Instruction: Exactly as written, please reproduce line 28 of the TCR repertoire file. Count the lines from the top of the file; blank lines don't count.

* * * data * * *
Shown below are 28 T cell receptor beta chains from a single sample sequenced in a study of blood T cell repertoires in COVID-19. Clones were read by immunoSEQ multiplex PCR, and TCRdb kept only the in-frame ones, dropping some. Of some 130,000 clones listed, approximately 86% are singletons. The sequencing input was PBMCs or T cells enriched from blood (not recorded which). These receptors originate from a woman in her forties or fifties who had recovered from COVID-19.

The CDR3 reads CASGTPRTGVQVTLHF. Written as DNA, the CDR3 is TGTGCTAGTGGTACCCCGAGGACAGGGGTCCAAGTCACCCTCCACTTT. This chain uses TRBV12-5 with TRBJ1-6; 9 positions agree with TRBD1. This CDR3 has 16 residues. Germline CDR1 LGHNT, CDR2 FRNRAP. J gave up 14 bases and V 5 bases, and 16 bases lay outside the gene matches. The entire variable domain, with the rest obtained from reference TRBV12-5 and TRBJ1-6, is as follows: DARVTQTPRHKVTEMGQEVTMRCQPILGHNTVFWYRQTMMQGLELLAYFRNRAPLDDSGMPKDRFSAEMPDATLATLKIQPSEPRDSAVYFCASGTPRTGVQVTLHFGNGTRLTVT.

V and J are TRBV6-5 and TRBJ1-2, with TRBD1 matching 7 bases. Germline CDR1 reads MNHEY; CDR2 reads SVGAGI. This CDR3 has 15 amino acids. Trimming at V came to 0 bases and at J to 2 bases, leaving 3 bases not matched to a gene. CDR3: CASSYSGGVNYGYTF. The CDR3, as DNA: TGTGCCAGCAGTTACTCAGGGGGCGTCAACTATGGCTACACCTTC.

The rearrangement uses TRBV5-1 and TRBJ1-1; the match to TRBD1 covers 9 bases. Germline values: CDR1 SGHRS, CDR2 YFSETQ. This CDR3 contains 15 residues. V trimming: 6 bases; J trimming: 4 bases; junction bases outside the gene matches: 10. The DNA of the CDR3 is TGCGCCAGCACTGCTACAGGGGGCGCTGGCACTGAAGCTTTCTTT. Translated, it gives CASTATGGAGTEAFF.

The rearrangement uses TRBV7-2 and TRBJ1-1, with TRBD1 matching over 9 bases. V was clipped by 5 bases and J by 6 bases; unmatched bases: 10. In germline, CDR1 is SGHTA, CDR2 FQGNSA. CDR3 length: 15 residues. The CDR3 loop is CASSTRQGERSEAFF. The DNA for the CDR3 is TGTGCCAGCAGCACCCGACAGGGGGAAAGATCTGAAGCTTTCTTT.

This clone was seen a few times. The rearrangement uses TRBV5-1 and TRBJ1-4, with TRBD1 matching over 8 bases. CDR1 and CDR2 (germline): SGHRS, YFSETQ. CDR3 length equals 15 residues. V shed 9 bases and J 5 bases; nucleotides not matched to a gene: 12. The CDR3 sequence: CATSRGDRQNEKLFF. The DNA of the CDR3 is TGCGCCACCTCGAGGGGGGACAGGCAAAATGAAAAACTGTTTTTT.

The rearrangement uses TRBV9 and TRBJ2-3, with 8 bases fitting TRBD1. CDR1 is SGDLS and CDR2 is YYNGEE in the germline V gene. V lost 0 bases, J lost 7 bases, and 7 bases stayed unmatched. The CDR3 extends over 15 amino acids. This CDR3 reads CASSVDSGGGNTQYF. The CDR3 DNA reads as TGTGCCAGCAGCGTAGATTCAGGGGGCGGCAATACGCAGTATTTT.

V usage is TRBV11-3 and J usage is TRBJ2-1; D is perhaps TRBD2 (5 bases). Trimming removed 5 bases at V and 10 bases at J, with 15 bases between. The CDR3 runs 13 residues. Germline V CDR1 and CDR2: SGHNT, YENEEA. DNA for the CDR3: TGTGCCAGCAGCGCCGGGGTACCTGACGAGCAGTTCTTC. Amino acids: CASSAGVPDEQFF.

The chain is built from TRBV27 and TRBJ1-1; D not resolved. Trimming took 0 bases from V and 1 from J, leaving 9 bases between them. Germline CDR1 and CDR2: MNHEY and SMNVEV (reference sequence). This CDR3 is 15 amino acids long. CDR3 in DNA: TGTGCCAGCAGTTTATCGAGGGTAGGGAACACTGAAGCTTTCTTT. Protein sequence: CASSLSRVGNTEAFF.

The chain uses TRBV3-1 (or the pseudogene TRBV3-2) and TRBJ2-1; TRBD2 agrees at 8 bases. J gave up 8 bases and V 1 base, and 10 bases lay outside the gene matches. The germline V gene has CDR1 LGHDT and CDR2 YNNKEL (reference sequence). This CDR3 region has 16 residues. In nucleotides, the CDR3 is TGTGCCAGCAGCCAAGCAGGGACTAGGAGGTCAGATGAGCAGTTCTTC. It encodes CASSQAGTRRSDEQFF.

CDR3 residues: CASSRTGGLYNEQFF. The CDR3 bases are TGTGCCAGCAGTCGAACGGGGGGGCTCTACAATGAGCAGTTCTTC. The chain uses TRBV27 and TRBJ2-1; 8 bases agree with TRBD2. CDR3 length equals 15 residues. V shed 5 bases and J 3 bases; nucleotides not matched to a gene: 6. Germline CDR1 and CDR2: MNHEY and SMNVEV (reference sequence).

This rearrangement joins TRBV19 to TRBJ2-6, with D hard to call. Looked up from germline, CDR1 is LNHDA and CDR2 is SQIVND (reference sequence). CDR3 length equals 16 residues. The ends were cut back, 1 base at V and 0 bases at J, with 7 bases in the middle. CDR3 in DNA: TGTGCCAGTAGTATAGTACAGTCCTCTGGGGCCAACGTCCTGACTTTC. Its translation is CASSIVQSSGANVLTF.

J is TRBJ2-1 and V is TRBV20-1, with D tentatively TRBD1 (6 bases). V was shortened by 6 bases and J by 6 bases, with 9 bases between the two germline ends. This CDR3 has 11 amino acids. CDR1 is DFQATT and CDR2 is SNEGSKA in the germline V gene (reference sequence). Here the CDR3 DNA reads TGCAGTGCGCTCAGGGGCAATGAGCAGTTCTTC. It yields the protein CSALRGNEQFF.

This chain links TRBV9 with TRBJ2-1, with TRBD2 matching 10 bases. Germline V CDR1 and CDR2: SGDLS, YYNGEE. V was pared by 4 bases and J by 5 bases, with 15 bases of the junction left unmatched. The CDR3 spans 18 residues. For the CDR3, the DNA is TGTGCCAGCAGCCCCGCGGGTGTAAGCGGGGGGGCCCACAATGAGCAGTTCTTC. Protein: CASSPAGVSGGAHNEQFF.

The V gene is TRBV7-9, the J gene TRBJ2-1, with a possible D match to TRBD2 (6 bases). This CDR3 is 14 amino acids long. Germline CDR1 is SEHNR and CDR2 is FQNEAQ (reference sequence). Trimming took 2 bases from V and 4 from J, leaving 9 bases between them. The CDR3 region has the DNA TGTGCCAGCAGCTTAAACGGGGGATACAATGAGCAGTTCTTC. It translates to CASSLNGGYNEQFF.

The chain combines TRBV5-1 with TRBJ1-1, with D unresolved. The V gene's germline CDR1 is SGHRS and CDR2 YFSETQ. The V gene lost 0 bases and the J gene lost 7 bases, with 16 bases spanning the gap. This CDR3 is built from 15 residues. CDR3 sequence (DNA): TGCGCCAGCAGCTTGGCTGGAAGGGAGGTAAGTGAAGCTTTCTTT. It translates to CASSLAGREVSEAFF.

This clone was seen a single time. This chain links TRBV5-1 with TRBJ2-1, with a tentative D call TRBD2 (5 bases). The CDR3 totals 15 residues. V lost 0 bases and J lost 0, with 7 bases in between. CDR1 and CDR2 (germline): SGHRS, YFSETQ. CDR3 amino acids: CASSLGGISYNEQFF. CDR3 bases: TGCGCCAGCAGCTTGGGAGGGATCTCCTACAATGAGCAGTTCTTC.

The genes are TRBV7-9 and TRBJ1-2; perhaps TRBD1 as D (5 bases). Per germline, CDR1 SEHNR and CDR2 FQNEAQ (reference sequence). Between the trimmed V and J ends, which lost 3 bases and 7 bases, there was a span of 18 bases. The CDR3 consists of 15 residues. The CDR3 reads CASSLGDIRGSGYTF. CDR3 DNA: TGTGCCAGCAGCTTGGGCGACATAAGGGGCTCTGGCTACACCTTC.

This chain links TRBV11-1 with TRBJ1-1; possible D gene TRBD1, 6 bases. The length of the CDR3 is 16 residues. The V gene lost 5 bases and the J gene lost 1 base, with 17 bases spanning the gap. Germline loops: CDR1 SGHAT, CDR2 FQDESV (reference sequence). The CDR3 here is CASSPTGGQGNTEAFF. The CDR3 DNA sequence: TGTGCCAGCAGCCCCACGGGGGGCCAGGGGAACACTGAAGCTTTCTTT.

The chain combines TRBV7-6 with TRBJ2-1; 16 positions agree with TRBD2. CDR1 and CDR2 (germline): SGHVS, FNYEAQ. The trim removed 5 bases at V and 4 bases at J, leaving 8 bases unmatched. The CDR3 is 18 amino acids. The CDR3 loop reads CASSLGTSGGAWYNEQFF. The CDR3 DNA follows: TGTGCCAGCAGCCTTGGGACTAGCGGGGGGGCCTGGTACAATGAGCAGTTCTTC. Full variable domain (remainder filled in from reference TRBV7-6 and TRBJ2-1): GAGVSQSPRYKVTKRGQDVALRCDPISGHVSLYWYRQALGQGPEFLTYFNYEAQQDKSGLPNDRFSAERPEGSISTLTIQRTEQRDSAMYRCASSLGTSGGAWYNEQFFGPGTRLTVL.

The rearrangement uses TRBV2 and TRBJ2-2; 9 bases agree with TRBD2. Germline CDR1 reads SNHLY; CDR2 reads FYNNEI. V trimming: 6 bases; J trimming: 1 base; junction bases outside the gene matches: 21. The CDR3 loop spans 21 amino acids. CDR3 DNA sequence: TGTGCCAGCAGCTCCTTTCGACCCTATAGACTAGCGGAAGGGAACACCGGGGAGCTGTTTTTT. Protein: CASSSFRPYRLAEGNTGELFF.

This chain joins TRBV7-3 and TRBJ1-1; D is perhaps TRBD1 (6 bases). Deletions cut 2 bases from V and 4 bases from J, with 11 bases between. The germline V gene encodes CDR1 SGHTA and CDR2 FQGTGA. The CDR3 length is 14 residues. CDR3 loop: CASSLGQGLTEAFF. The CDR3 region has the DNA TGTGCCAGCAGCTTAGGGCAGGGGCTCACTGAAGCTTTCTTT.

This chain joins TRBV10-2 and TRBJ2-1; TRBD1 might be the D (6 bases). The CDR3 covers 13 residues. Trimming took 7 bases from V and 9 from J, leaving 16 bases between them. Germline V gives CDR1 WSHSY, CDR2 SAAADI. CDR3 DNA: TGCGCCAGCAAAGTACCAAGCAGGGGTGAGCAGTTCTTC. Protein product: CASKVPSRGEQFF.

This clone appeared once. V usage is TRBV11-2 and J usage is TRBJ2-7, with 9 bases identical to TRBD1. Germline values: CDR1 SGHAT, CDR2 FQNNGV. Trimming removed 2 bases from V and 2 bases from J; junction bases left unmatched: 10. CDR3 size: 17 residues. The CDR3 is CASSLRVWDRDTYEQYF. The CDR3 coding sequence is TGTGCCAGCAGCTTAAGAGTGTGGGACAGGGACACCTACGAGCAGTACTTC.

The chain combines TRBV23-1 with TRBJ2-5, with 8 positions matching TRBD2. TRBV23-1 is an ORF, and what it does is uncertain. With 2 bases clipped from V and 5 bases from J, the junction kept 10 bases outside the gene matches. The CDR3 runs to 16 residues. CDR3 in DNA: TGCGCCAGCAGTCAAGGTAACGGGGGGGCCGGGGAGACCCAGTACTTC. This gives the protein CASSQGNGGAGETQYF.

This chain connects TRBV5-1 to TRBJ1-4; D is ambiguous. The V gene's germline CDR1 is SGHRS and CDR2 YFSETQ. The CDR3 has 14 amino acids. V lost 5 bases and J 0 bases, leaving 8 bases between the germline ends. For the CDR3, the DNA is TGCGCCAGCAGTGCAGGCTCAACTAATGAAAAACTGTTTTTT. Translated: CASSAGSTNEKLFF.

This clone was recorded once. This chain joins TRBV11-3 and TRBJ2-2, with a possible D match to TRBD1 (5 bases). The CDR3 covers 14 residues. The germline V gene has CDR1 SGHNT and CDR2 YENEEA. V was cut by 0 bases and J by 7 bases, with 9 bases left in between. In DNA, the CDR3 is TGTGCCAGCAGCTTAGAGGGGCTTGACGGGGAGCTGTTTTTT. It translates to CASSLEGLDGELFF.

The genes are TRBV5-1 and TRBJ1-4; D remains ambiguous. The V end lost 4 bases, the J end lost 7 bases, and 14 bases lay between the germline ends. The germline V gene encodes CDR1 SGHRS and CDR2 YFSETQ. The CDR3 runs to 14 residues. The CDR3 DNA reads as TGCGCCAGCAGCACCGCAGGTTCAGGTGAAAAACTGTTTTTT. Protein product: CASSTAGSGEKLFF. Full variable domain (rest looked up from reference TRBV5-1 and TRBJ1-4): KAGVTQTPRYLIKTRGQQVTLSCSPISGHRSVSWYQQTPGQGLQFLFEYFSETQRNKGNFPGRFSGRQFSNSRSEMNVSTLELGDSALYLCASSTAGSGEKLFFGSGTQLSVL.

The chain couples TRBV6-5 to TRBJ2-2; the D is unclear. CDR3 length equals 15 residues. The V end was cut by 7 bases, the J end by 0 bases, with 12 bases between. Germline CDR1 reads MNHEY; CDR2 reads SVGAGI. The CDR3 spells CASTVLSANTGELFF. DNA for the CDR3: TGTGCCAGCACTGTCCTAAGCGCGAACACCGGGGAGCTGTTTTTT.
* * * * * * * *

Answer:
The genes are TRBV5-1 and TRBJ1-4; D remains ambiguous. The V end lost 4 bases, the J end lost 7 bases, and 14 bases lay between the germline ends. The germline V gene encodes CDR1 SGHRS and CDR2 YFSETQ. The CDR3 runs to 14 residues. The CDR3 DNA reads as TGCGCCAGCAGCACCGCAGGTTCAGGTGAAAAACTGTTTTTT. Protein product: CASSTAGSGEKLFF. Full variable domain (rest looked up from reference TRBV5-1 and TRBJ1-4): KAGVTQTPRYLIKTRGQQVTLSCSPISGHRSVSWYQQTPGQGLQFLFEYFSETQRNKGNFPGRFSGRQFSNSRSEMNVSTLELGDSALYLCASSTAGSGEKLFFGSGTQLSVL.